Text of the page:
Landed Gentry

For Presbyterians whose ancestors belonged to the class known as the landed gentry and consequently may have a recorded pedigree, it is useful to begin work in The Genealogical Office, Dublin with the following sources:

  • The Genealogists Guide: George W. Marshall (Guildford 1903) - Included below
  • A Genealogical Guide: J.B. Whitmore (London, 1953)
  • Index to Registered Pedigrees, Genealogical Office Ms. 469
  • Index to Unregistered Pedigrees, Genealogical Office M2.470

A fascinating example of Presbyterian gentry is the Montgomery family of Benvarden, Co. Antrim. Whitmore has an entry for this branch of the family and directs us to Burke’s Landed Gentry of Ireland, 8th edition. This source gives a substantial printed pedigree and a quick check of the Index to Unregistered Pedigrees in the Genealogical Office reveals the existence of a manuscript pedigree of the family in the archives of that office.

The intrepid genealogist can use Burke’s pedigree as a guide and fill in more detail. An interview with descendants suggests that John MountGomery came from Scotland as one of Sir Randal McDonnell’s followers in the early seventeenth century. A printed source, Young’s Fighters of Derry mentions the family coming to Co. Antrim and settling in Glenarm. Family tradition hinted at a ‘black list’, but the original Cromwellian Black List was destroyed by fire in 1922. However, two printed versions were discovered. One of these can be found in Young’s Historical Notices of Old Belfast. John MountGomery of Glenarm appears in the ‘Black List for Co. Antrim and Down’ for opposing Cromwell’s rump parliament. He barely escaped transportation thanks to Cromwell’s timely death in 1658.

Family lines become confused until 1798 when the Presbyterian minister of Glenarm led 2,000 Catholics in rebellion. Shortly afterwards Hugh Montgomery, a Glenarm farmer’s son recently returned from America, bought Benvarden estate for £27,000. Family papers in this case have been preserved, and the history of Benvarden, previously owned by the notorious John Macnaghten, may be found in printed history. Information on Benvarden’s 200 year old ghost, the Grey Lady, who incidentally was not a Presbyterian, may be found by contacting the Representative Church Body Library in Dublin which has information on the families of establishment clergymen.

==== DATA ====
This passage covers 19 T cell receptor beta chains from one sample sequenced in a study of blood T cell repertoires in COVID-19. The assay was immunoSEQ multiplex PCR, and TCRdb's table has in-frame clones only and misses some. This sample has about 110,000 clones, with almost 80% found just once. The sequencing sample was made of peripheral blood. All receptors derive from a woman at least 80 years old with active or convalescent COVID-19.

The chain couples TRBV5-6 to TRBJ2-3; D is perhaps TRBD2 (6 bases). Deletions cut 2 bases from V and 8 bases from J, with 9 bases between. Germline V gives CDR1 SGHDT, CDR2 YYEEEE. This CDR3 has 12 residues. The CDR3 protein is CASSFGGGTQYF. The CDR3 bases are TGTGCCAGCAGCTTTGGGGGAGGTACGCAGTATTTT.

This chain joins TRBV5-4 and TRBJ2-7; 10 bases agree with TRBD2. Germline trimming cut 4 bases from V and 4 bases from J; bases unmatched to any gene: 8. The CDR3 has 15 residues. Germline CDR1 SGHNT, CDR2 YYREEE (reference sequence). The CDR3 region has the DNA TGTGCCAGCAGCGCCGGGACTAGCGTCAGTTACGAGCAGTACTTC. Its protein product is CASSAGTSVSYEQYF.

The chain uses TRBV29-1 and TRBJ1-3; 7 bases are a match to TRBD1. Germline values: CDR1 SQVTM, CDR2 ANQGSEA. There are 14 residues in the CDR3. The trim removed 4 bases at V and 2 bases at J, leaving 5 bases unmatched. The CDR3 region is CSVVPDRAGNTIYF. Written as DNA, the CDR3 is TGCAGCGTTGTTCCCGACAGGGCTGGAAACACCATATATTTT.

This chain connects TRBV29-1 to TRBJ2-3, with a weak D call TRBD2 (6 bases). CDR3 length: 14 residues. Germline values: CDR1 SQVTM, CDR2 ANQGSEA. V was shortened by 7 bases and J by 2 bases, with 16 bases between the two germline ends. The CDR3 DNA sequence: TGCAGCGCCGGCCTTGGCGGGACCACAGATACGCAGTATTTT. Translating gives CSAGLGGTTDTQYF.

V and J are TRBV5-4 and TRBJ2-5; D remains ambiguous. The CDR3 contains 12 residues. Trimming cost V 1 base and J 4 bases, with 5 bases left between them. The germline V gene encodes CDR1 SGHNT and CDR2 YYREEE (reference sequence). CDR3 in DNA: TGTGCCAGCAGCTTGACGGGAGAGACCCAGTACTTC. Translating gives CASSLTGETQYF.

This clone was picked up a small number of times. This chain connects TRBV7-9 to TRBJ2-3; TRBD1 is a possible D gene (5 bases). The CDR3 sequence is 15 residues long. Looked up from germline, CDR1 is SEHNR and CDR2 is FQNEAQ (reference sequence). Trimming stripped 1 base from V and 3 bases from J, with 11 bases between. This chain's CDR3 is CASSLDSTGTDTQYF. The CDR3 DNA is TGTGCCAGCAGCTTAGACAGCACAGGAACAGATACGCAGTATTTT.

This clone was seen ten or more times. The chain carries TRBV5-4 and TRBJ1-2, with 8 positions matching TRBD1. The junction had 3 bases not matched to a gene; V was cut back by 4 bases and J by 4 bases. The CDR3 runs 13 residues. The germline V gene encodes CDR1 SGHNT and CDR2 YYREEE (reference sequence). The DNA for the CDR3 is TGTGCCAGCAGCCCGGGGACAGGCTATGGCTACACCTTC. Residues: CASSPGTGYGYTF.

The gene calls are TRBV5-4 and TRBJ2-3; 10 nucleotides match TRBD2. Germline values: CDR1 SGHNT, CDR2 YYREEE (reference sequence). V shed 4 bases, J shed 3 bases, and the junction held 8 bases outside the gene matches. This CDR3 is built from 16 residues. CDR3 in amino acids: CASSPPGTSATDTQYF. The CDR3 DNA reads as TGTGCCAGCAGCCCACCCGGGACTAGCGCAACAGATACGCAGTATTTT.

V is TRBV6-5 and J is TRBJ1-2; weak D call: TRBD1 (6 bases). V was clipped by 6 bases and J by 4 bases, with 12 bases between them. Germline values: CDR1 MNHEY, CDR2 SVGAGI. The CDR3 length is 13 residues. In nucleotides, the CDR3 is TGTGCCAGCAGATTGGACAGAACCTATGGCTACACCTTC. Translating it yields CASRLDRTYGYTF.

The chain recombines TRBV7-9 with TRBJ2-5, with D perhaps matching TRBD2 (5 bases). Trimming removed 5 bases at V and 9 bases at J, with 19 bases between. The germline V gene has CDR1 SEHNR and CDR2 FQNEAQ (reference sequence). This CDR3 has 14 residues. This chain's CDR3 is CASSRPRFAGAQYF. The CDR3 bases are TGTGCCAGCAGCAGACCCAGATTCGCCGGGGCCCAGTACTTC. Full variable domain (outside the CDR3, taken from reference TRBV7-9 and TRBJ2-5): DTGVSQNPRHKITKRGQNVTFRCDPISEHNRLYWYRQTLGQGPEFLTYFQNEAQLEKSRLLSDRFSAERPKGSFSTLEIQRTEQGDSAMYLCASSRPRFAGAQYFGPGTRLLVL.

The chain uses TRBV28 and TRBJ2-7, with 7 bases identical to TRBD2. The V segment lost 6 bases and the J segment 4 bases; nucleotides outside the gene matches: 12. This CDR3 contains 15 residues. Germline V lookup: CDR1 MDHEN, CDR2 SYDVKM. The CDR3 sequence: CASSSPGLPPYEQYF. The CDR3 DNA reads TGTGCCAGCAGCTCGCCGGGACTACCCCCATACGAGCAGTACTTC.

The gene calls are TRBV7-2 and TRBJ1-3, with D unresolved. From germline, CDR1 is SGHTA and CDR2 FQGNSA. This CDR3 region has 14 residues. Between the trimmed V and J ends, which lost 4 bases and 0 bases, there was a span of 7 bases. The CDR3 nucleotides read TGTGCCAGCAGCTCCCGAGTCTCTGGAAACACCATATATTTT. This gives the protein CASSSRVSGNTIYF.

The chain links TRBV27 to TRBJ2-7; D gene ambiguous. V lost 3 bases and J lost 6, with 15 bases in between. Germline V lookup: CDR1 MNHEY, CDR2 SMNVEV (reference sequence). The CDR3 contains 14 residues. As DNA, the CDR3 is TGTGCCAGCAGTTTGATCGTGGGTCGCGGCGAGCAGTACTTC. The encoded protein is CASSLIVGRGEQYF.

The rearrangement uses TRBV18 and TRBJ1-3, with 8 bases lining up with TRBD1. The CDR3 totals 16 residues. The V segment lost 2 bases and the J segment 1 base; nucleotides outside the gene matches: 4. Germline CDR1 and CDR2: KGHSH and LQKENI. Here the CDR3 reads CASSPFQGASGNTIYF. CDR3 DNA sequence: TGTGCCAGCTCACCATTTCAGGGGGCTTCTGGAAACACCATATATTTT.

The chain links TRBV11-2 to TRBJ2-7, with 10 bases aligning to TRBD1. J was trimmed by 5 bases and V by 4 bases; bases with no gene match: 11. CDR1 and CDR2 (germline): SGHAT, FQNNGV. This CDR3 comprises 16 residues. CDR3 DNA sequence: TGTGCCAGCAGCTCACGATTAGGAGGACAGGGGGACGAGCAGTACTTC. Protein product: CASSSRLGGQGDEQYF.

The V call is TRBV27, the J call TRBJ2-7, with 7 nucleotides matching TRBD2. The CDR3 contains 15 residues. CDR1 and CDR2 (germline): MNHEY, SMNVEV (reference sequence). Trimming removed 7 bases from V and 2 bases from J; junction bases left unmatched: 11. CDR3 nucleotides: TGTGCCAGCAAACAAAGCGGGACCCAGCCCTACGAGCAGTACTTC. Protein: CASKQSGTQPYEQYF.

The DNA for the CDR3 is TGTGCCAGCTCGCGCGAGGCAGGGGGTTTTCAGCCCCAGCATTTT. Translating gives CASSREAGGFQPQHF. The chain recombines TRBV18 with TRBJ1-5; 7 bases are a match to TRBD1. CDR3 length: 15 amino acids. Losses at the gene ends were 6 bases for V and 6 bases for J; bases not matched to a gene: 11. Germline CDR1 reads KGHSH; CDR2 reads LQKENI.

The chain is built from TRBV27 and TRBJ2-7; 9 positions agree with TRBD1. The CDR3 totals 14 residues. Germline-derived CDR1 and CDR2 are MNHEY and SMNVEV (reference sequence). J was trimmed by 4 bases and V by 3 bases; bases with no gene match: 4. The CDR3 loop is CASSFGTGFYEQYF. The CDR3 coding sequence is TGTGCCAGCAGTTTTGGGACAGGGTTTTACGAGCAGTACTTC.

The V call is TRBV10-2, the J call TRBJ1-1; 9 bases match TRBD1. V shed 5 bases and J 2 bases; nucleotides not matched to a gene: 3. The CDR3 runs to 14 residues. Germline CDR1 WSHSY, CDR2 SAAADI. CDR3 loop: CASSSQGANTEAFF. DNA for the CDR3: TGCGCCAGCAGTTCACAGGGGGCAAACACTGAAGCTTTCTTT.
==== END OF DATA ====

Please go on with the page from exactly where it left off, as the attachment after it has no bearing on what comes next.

Hugh Montgomery’s eldest son, John, inherited Benvarden and married Jane Ferguson, daughter of Sir Andrew Ferguson, Baronet. Jane came from an old Scots family of ministers and landowners who settled at Burt House, Co. Donegal around 1550. An article on the family can be found in The Londonderry Sentinel 3 April 1906. This reference comes from History of Irish Civilization: Articles in Irish Periodicals, Richard J. Hayes, ed. (Boston, 1970). The Ferguson family was raised to a short-lived nobility in 1801. Jane’s father, Sir Andrew, appears on the ‘Original Black list’ in Sir Jonah Barrington’s The Rise and Fall of the Irish Nation. According to Barrington, Ferguson sold his vote for the Union and received a ‘place at a Barrack Board, £500 a year, and a Baronetcy.’ A relative, who also dabbled in politics, is unkindly remembered in a popular election rhyme:

Ferguson down the river, With a pike in his liver To make his look cliver A thing he was niver.

Family diaries, old photographs, letters and deeds fill out the pedigree until the late nineteenth century when the family became members of the Church of Ireland. Finally we read a charming newspaper account of the wedding of Elizabeth Montgomery in 1901. Nineteenth and early twentieth-century newspaper reports are extremely descriptive and are therefore a highly valuable source. In the report of Elizabeth’s wedding we learn that she wore a dress of rich ivory satin, trimmed with tucked chiffon and old Brussels lace, orange blossom, myrtle and white heather. She carried lily of the valley and white tulips. Among her wedding gifts she received silver and brocade, and a pearl necklace from her husband. On the long drive to Benvarden, the horses were unharnessed and the carriage was drawn by Benvarden’s employees up to the big house. After a quiet wedding breakfast the couple left for a honeymoon on the continent.

The Genealogists Guide: George W. Marshall (Guildford 1903)